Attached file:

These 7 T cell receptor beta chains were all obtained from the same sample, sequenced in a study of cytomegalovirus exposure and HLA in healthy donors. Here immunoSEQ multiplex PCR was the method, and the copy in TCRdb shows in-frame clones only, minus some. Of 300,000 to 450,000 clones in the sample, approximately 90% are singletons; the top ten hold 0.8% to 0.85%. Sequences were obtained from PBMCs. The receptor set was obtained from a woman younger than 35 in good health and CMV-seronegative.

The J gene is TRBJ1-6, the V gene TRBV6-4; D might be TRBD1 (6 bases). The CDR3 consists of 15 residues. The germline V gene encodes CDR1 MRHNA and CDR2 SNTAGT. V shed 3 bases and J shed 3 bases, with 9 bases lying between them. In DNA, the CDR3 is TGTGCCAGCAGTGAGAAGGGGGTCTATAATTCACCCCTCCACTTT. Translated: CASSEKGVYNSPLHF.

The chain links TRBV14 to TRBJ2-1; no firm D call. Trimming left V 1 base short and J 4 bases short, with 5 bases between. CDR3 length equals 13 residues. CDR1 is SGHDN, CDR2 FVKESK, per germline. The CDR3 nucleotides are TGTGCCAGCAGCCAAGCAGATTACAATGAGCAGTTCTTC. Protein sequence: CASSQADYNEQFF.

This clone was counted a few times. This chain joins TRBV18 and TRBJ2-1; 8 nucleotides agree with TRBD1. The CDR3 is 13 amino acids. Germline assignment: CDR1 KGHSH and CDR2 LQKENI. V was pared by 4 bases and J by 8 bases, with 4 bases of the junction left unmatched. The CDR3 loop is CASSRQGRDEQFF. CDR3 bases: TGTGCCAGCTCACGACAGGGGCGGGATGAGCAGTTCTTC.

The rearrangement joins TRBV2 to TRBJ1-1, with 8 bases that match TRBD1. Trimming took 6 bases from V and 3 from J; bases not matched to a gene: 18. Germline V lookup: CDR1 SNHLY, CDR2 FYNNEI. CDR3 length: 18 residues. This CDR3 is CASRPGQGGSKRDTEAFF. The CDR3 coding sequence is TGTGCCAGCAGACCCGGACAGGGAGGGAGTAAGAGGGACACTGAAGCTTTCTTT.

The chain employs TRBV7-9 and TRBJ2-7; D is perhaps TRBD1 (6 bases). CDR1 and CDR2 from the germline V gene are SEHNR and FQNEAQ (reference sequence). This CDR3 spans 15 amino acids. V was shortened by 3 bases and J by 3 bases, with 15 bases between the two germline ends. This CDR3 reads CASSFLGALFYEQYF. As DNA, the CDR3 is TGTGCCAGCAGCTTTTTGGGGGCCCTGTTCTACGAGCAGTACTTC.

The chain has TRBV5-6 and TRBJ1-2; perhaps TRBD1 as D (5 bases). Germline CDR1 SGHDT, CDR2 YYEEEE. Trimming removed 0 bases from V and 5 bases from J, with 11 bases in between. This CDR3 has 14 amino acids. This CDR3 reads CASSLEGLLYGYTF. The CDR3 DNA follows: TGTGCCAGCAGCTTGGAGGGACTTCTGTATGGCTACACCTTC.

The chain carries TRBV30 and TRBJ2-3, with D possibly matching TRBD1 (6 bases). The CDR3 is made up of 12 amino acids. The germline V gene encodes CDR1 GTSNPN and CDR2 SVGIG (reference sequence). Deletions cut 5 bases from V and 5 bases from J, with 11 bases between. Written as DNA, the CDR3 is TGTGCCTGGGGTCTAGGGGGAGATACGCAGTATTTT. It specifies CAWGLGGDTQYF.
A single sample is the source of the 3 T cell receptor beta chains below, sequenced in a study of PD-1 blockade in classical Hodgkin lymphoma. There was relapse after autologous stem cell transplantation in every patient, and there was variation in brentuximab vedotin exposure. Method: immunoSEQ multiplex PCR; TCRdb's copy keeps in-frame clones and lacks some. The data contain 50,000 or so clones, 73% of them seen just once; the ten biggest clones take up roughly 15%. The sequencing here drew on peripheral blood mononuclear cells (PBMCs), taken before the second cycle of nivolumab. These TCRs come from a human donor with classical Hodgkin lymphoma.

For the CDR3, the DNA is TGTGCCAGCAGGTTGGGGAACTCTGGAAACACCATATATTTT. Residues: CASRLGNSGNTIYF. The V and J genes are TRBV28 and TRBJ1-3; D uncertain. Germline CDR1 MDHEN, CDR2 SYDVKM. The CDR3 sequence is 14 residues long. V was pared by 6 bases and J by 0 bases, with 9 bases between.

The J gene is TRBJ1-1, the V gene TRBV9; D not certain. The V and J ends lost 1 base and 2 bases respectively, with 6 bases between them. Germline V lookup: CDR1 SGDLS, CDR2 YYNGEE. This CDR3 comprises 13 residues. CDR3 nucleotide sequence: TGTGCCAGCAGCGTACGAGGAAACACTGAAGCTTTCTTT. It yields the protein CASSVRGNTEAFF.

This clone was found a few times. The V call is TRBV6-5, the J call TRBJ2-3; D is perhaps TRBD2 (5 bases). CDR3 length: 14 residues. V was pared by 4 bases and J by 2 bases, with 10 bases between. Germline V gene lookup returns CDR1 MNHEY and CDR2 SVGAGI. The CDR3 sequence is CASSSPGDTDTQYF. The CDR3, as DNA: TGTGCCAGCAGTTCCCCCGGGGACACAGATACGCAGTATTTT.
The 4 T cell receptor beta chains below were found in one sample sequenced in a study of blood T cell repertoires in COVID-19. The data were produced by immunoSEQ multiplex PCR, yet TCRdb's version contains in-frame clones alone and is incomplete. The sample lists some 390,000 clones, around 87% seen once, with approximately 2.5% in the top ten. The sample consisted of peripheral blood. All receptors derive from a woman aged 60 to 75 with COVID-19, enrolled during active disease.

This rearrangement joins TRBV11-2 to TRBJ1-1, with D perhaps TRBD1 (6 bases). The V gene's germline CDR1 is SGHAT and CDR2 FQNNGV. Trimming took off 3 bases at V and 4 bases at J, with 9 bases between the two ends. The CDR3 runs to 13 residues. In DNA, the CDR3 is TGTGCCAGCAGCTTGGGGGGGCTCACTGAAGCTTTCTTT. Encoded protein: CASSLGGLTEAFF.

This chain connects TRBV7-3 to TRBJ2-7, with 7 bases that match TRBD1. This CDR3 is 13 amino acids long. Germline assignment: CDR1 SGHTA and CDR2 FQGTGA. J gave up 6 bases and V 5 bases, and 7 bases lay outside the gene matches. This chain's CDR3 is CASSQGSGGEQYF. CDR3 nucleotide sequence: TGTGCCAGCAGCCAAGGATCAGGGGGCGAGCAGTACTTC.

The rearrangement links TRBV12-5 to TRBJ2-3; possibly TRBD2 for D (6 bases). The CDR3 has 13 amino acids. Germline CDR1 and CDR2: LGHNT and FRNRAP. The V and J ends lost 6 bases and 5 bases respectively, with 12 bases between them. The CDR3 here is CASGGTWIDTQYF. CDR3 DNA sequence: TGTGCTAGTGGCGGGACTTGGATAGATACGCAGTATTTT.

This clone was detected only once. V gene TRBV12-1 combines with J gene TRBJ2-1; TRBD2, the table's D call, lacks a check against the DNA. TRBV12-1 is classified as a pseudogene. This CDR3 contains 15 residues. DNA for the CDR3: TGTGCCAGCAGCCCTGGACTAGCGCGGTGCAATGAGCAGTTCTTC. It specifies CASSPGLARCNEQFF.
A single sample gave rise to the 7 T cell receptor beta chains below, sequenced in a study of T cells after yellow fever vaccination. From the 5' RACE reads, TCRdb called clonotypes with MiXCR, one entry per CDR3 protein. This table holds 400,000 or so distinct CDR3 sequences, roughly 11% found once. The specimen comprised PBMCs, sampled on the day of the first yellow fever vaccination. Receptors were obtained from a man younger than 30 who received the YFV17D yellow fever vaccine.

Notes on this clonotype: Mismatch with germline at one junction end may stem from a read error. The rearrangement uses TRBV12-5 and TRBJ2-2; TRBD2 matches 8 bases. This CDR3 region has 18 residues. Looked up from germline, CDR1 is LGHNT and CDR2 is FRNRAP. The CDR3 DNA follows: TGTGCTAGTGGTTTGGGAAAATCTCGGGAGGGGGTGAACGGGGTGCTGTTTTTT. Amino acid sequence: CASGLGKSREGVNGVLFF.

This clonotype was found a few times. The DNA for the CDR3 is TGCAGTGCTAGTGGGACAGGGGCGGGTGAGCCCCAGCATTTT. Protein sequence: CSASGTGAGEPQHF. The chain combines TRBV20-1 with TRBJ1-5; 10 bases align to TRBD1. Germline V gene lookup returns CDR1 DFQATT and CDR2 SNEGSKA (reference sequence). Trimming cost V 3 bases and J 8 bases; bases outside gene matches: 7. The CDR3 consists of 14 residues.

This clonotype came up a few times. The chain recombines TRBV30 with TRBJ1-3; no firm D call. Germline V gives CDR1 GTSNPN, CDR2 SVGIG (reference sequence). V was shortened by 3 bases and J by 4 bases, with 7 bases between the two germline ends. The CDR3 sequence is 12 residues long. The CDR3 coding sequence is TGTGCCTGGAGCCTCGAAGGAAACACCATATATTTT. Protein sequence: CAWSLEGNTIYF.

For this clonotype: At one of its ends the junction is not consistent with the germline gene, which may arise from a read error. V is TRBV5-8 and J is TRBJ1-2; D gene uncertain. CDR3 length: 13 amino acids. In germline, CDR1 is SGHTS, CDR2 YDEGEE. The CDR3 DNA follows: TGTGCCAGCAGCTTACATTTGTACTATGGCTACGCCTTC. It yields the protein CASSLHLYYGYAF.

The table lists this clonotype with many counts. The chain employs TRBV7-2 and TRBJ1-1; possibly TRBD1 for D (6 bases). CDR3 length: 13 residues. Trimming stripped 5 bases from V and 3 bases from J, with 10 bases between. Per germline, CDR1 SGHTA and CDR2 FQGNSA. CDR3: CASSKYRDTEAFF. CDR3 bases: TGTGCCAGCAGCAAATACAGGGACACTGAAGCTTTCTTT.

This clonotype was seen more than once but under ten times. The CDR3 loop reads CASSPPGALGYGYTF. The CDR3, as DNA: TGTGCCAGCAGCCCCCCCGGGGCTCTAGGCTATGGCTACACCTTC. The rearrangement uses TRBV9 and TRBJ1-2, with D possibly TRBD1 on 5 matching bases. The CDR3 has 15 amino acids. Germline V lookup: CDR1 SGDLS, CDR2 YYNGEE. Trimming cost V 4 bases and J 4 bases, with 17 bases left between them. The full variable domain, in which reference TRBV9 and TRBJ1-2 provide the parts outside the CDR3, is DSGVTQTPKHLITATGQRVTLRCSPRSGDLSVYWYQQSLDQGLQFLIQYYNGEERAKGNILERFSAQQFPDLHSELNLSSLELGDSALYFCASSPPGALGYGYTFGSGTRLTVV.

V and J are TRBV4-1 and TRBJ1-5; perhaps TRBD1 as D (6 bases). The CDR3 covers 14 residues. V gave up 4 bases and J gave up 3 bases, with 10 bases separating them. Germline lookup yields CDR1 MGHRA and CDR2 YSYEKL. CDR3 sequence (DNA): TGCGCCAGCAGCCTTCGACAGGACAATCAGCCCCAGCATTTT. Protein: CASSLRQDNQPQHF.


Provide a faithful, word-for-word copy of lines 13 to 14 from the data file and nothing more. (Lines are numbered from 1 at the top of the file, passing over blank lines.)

The 4 T cell receptor beta chains below were found in one sample sequenced in a study of blood T cell repertoires in COVID-19. The data were produced by immunoSEQ multiplex PCR, yet TCRdb's version contains in-frame clones alone and is incomplete. The sample lists some 390,000 clones, around 87% seen once, with approximately 2.5% in the top ten. The sample consisted of peripheral blood. All receptors derive from a woman aged 60 to 75 with COVID-19, enrolled during active disease.

This rearrangement joins TRBV11-2 to TRBJ1-1, with D perhaps TRBD1 (6 bases). The V gene's germline CDR1 is SGHAT and CDR2 FQNNGV. Trimming took off 3 bases at V and 4 bases at J, with 9 bases between the two ends. The CDR3 runs to 13 residues. In DNA, the CDR3 is TGTGCCAGCAGCTTGGGGGGGCTCACTGAAGCTTTCTTT. Encoded protein: CASSLGGLTEAFF.